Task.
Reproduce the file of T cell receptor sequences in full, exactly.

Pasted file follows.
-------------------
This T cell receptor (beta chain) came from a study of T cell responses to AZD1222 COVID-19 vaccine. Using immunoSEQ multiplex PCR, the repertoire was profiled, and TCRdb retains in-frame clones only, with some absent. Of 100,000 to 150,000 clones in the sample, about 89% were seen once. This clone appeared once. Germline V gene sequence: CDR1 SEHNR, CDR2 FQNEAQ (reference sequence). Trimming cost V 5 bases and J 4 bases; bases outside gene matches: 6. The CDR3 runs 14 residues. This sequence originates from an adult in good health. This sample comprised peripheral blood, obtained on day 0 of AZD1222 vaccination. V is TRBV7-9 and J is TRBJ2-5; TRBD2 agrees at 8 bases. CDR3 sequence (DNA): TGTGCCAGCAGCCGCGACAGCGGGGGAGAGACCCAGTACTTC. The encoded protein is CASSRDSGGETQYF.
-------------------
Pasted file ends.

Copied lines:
This T cell receptor (beta chain) came from a study of T cell responses to AZD1222 COVID-19 vaccine. Using immunoSEQ multiplex PCR, the repertoire was profiled, and TCRdb retains in-frame clones only, with some absent. Of 100,000 to 150,000 clones in the sample, about 89% were seen once. This clone appeared once. Germline V gene sequence: CDR1 SEHNR, CDR2 FQNEAQ (reference sequence). Trimming cost V 5 bases and J 4 bases; bases outside gene matches: 6. The CDR3 runs 14 residues. This sequence originates from an adult in good health. This sample comprised peripheral blood, obtained on day 0 of AZD1222 vaccination. V is TRBV7-9 and J is TRBJ2-5; TRBD2 agrees at 8 bases. CDR3 sequence (DNA): TGTGCCAGCAGCCGCGACAGCGGGGGAGAGACCCAGTACTTC. The encoded protein is CASSRDSGGETQYF.